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Is a patent necessary?

posted Monday 21 of February 2011 by David [patent filing]

ANSWER

Ask yourself this question: "what's your ultimate goal?" It is probably one or more of those listed below:
to prevent others from being able to patent or use your invention
to profit from your invention through licensing the technology
to preserve your rights to obtain patent protection while you develop the invention for financial gain
to create a visible example of your contributions to society's body of technical knowledge
to protect the outward ornamental appearance of your work of industrial art
to make the invention publicly available so that others can freely benefit from your invention
to maintain an advantage over your competition.
Identifying your goals is critical to determining the most appropriate steps you should take to protect your invention. Your goals affect your entire strategy. Your goals directly affect costs as well. For example, if your primary goal is NOT to realize a financial return, but rather to disclose your technology to the public so that others may benefit from your efforts, one option is the filing of a Statutory Invention Registration application. In this case, costs are significantly reduced. The Statutory Invention Registration (S.I.R.) allows you to obtain a visible record of your contribution to society's storehouse of technical knowledge--the Patent Office publishes the S.I.R. much like a patent in the Official Gazette of the U.S. Patent Office, except that anyone may now make, use, or sell your invention without first obtaining your permission.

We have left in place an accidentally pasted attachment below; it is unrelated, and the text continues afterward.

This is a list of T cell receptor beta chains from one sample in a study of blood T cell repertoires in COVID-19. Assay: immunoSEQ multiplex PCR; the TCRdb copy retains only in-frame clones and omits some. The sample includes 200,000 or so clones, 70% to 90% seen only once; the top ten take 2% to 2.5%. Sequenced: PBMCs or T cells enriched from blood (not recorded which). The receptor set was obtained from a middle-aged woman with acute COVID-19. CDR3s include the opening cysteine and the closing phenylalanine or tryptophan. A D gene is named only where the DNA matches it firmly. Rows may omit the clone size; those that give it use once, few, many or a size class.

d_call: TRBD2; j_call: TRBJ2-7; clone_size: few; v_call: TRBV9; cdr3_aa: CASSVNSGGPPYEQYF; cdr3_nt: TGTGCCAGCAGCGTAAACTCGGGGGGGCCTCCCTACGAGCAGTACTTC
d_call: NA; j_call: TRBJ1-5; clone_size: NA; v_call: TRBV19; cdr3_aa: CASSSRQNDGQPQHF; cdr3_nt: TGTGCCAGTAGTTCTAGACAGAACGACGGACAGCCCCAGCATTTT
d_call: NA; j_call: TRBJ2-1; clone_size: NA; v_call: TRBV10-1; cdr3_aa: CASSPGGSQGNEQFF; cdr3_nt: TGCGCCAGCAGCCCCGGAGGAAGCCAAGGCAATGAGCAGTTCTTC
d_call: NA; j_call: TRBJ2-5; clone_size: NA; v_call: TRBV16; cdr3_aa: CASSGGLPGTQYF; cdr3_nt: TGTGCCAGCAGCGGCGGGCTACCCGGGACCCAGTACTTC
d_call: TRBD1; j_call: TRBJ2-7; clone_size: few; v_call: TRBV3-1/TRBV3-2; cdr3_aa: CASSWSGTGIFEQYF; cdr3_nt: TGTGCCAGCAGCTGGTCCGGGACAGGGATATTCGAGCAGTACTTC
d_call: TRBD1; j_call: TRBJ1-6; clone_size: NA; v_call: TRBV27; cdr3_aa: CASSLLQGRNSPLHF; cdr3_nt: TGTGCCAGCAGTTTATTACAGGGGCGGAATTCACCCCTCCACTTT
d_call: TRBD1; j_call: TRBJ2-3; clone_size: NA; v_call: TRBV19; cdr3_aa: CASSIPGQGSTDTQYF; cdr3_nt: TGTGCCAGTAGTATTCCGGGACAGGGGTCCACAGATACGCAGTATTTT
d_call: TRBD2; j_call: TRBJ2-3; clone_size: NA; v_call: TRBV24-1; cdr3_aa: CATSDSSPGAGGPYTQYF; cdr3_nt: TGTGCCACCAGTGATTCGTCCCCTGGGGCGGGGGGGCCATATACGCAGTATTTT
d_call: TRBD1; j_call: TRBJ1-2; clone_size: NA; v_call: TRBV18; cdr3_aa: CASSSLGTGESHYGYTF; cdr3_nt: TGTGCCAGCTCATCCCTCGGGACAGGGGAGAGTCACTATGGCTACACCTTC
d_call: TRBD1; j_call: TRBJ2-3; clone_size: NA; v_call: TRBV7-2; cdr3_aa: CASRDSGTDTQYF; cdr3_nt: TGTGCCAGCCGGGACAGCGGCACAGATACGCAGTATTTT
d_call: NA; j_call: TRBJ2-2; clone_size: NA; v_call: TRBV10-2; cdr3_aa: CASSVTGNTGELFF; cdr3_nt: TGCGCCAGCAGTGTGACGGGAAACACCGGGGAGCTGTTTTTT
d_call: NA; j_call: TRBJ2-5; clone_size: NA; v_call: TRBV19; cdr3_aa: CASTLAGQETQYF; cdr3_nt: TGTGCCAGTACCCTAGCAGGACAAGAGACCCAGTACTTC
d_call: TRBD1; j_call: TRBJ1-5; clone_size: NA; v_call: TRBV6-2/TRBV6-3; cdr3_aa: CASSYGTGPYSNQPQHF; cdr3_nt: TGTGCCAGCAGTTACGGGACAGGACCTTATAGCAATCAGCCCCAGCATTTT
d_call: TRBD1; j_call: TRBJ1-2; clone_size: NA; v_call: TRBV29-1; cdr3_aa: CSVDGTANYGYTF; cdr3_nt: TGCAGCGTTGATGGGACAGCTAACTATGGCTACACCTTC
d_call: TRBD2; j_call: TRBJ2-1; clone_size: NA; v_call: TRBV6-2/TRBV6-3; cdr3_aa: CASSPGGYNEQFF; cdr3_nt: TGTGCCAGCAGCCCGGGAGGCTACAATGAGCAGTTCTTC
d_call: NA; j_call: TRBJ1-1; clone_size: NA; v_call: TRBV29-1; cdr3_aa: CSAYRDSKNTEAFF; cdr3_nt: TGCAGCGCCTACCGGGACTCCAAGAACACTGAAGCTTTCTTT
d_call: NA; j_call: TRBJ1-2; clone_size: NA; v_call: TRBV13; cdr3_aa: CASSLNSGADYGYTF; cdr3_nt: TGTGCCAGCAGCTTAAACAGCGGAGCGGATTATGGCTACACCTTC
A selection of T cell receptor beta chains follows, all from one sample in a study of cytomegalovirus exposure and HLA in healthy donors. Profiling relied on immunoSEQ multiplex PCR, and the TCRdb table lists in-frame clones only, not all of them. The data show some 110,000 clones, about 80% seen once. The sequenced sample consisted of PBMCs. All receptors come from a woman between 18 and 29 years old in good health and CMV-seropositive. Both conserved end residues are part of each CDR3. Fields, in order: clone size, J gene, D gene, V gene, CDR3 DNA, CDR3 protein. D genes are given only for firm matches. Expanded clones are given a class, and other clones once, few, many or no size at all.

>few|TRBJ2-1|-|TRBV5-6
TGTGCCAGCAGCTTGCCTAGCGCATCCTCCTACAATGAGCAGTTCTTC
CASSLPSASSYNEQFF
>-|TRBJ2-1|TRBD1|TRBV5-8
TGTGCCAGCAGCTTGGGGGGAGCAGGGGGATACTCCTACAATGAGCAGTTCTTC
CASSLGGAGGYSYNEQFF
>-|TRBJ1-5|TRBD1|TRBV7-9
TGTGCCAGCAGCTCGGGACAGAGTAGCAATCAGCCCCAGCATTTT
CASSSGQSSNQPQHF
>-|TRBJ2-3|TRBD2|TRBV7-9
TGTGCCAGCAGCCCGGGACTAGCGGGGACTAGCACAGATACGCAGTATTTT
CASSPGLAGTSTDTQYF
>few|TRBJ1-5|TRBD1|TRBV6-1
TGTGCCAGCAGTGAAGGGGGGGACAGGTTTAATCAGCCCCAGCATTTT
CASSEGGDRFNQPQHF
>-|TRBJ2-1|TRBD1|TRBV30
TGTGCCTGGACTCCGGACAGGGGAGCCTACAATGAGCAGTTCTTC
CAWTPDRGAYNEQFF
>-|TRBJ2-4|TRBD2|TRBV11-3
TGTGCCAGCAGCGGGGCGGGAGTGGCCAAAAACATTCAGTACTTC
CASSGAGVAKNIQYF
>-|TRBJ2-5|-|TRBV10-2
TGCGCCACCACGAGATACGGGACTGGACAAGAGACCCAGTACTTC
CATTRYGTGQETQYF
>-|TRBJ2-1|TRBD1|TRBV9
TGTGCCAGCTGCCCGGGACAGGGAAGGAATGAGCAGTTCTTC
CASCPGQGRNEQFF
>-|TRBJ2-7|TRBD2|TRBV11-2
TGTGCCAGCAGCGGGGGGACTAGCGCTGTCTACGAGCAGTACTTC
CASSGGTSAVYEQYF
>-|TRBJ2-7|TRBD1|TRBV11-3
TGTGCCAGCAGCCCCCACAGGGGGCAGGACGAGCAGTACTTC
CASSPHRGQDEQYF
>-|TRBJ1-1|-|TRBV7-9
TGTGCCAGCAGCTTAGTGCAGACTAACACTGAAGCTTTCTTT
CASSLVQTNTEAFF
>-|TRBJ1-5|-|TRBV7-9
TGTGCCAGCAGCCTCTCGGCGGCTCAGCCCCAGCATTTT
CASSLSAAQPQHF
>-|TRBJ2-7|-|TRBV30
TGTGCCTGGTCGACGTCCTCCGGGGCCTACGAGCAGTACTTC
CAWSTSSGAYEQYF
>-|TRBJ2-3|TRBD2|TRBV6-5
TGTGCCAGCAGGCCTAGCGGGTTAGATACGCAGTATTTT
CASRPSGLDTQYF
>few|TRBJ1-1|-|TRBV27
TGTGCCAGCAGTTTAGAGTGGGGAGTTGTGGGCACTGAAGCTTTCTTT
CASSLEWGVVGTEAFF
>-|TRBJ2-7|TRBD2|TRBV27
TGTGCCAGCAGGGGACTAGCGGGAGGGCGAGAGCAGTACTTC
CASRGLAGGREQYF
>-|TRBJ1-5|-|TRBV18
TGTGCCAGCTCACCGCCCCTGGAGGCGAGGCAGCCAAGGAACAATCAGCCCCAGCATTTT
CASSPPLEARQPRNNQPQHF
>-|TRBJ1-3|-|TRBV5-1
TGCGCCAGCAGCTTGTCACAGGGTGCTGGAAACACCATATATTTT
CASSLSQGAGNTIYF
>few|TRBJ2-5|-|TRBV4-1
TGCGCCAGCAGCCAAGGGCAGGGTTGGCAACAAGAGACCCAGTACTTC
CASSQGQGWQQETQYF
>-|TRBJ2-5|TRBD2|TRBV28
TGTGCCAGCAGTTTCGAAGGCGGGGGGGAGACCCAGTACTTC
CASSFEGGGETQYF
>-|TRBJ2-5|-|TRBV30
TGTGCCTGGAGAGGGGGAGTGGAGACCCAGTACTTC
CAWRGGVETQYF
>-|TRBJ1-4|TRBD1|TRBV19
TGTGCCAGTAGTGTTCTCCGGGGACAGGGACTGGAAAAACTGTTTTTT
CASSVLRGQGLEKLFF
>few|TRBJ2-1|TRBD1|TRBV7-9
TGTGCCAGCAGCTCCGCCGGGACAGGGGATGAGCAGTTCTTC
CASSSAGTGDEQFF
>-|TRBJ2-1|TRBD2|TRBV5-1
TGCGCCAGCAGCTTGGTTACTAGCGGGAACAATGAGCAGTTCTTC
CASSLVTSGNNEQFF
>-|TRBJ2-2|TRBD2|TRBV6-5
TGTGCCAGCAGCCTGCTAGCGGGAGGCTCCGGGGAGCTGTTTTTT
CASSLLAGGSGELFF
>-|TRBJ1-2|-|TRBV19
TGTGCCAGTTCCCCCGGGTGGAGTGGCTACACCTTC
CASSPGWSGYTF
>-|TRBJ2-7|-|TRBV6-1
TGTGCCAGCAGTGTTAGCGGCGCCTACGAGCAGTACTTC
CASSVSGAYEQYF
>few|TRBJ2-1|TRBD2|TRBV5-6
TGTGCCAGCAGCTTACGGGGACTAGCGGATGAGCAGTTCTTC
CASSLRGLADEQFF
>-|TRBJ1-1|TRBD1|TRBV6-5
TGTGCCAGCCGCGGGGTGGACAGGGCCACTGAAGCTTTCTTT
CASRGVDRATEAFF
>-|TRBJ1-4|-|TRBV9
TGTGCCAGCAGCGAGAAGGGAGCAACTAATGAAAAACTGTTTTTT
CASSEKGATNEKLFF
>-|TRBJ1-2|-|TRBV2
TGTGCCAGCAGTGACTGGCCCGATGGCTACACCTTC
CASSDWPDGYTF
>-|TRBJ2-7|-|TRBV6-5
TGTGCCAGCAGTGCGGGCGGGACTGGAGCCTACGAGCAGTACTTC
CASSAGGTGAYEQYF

Tags: goal, why, profit, invention, disclose, Patent Office
36 votes   

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Dr Patentsteins' Tips
When you think you might have an invention with sales potential, immediately discuss the idea with a registered patent practitioner
Ensure you sketch all significant elements of your invention on paper, writing as much detail and comments regarding its' operation
After creating any descriptions or sketching your invention, ensure a witness (or even two) sign the paper to support your claim

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